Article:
Recurrent headaches in children: What to know and do

Claire McCarthy, MD

Faculty Editor, Harvard Health Publishing

Headaches are very common in children. By the time they reach 18, essentially all kids will have had at least one. Most children get them rarely, usually with an illness. But some children get recurrent headaches. About 5% of kindergartners experience this problem, and the percentage goes up as children get older. By the time they get to the end of high school, that number is up to more than 25%.

Recurrent headaches often run in families. There are two types: primary and secondary. Primary headaches come from the nervous system itself, while secondary headaches are caused by something affecting the nervous system, such as an illness.

Migraines and tension headaches

Migraine and tension headaches are the two most common primary headaches in children.

  • Migraines cause pain that a child can point to, usually on both sides of the head. It is throbbing and gets worse with activity. Light and noise can make it worse, and children will sometimes have nausea or vomiting. About 10% of children also have an “aura,” meaning that before the headache they have changes in their vision, like blind spots or sparkling lights, or other things like weakness or tingling.
  • Tension headaches tend to be all over and less easy to point to. They don’t throb like migraines or get worse with activity. As with migraines, light and noise can make them worse. However, they don’t cause nausea or vomiting, and there isn’t an aura.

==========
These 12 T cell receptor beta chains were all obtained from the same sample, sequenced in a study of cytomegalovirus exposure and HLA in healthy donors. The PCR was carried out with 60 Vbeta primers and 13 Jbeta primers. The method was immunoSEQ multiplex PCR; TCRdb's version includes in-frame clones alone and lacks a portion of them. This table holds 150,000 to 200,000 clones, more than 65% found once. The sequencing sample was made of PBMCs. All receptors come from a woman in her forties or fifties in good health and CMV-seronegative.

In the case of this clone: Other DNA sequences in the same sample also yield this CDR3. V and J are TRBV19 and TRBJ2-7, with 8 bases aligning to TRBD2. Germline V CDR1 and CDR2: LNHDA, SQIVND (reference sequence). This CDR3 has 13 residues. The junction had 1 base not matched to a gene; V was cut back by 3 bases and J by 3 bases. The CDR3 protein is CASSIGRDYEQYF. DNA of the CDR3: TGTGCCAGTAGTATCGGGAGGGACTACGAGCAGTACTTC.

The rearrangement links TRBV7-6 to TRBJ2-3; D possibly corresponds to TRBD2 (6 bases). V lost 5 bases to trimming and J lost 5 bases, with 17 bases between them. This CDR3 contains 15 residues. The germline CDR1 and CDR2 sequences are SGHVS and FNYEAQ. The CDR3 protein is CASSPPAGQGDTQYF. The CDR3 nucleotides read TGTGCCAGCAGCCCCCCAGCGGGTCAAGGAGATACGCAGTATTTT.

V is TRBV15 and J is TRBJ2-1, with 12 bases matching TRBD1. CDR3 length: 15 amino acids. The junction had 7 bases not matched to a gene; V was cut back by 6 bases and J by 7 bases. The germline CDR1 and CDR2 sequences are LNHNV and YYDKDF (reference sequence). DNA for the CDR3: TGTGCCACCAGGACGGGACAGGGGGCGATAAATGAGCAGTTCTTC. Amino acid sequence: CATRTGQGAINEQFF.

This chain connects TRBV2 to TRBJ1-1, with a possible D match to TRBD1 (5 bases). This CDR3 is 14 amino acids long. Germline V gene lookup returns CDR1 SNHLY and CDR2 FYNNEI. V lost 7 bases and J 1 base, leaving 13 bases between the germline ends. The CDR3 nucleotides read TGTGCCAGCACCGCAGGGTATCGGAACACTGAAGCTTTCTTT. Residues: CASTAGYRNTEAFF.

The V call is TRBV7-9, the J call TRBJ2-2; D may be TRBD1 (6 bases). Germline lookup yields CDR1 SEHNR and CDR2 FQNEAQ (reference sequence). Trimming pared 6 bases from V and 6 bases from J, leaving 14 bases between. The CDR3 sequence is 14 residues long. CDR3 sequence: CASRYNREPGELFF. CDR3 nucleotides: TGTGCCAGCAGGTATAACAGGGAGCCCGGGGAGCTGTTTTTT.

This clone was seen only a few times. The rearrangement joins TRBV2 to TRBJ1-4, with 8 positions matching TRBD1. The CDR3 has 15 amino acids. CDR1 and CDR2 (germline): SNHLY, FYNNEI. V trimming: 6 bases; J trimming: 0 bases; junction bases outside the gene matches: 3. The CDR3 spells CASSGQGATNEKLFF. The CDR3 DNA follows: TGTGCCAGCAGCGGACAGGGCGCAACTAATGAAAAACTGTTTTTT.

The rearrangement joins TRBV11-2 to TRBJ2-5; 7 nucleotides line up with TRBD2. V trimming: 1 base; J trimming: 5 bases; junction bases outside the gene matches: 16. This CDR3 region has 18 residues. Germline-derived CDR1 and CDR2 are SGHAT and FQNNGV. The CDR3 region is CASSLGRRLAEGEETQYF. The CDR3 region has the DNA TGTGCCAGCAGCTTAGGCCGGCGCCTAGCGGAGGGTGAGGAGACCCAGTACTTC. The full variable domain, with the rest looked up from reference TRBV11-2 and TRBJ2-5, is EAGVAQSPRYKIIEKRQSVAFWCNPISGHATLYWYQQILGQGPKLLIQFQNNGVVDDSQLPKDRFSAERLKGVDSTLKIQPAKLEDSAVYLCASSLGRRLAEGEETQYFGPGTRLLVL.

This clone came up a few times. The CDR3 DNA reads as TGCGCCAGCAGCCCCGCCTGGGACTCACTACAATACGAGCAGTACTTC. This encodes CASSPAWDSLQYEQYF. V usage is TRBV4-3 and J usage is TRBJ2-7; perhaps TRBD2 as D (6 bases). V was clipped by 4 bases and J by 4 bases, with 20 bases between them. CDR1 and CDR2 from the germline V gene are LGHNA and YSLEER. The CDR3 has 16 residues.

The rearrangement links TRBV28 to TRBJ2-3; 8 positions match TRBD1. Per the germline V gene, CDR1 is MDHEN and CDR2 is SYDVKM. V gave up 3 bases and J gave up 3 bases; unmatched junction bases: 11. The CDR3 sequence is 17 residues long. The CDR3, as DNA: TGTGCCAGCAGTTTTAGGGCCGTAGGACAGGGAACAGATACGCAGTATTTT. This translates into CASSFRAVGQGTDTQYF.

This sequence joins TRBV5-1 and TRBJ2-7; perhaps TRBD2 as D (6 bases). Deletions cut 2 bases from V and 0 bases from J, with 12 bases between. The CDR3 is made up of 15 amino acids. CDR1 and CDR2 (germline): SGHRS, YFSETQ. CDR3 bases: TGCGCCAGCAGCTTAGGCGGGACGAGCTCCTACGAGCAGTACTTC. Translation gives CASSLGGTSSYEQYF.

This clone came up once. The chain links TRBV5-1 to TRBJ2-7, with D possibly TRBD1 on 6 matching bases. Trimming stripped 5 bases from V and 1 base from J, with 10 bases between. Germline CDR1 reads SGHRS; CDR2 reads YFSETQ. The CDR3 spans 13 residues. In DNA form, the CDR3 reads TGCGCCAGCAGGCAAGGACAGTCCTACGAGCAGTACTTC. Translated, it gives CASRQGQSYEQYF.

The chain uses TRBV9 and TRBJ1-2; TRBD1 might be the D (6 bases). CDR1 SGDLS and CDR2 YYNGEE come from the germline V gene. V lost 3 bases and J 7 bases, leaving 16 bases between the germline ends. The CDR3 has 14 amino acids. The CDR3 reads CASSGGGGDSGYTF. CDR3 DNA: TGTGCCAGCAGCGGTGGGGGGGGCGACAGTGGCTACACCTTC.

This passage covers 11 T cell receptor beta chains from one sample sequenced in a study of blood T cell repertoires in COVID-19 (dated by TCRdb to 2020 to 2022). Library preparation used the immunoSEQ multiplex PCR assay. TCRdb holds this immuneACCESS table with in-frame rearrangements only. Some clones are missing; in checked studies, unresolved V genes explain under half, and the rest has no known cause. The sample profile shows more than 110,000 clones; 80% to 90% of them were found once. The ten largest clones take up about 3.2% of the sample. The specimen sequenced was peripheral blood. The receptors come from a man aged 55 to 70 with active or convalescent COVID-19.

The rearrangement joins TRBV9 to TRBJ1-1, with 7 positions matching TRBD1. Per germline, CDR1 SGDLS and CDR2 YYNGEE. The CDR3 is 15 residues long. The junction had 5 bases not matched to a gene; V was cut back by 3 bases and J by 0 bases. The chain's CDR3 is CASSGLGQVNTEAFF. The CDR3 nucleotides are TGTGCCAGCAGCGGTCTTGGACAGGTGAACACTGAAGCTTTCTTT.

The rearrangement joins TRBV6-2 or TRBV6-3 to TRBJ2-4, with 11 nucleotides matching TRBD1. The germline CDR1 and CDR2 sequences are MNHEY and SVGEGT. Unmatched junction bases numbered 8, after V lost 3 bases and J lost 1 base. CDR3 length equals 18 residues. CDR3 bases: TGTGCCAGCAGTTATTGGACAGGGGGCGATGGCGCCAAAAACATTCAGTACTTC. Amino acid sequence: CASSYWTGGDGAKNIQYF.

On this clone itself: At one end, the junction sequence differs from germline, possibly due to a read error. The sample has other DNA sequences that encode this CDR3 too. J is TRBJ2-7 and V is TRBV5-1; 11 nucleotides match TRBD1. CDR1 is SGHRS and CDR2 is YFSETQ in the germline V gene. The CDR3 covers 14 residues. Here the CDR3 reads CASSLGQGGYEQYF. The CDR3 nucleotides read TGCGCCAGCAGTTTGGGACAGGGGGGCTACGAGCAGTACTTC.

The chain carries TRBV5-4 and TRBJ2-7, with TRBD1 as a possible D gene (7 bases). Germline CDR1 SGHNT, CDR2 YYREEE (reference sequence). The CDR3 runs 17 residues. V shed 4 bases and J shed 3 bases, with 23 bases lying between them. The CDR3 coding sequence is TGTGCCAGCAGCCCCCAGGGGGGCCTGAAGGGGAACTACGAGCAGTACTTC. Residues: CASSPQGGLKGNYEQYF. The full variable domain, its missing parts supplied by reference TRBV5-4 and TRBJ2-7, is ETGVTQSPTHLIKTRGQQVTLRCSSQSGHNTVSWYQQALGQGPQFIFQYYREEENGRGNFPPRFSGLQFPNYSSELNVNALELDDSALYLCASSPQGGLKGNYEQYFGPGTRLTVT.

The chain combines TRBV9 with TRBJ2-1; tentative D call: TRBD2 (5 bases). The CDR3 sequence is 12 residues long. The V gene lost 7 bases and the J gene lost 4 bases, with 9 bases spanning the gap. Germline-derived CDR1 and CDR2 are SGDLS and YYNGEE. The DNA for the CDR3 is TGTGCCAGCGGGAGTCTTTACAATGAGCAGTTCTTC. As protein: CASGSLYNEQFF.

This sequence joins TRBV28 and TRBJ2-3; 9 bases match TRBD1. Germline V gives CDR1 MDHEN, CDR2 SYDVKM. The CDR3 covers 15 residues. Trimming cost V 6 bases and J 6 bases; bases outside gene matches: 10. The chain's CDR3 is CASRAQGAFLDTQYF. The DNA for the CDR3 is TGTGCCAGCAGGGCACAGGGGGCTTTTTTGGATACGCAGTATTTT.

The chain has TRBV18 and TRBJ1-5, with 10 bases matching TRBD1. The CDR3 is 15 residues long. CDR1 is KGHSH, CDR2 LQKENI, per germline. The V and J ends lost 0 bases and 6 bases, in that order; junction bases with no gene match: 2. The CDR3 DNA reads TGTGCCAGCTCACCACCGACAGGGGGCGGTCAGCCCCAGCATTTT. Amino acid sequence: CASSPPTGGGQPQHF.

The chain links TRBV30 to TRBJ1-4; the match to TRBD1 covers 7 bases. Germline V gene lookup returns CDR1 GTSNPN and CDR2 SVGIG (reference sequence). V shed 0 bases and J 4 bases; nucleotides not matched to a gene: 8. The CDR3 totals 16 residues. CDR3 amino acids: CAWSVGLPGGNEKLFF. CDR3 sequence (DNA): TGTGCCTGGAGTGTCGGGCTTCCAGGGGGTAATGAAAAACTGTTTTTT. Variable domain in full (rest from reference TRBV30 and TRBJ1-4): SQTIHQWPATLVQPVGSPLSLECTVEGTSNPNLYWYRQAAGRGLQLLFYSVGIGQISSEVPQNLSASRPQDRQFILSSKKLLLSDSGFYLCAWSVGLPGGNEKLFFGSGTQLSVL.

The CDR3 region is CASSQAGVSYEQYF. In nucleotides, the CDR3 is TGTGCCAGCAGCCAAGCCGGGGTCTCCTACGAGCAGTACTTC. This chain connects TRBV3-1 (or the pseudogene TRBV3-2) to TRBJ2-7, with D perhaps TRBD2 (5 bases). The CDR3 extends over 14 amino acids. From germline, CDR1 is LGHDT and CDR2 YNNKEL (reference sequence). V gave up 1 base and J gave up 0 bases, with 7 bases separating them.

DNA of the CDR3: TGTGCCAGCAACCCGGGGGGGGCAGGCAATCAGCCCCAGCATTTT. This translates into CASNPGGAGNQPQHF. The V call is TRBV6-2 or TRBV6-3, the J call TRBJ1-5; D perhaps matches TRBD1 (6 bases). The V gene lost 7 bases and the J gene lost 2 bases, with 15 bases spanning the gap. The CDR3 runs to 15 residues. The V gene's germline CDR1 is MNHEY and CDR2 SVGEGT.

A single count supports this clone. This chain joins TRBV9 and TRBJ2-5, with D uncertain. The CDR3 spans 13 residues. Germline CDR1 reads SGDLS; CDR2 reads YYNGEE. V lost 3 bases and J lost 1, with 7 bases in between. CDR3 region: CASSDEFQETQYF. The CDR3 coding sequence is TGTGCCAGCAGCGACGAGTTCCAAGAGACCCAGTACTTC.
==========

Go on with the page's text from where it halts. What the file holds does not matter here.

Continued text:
What causes secondary headaches?

The most common cause of secondary headaches is illness, like a bad cold or the flu. Other common causes include bumps to the head (from a little knock to a concussion) and side effects of medicines. Kids can also get headaches from taking over-the-counter pain medications too often — more than three or so times a week — which many parents don’t realize. There are more serious causes of secondary headaches, like high blood pressure, tumors, or increased pressure on or bleeding in the brain, but those are very rare.

What should you do about recurrent headaches?

If your child is having recurrent headaches, call your doctor. Even though it’s likely to be nothing serious, your doctor should know about it. Keep a diary of the headaches: what they are like, any symptoms that happened at the same time, the medicines you gave, and what was going on that day. This will help you and your doctor figure out what to do.

Acetaminophen and ibuprofen can help in the moment, but don’t immediately reach for medicine unless your child is very uncomfortable. Not only can giving pain relievers too frequently make things worse, but much of the time medicine isn’t needed. Have your child rest, perhaps with a cool cloth over their eyes. Get them something to drink (water is fine) and something light to eat if they haven’t eaten in a while.

Preventing recurrent headaches

To help prevent recurrent headaches, make sure your child

  • gets enough sleep (eight to 10 hours a night)
  • gets daily exercise
  • eats and drinks regularly throughout the day.

Stress can cause headaches, so be mindful of your child’s stress level. Keep lines of communication open, and make sure that your child has downtime every day to relax and do whatever makes them happy.

To learn about when headaches in children can be a sign of a problem, check out 8 things to watch for when your child has a headache.

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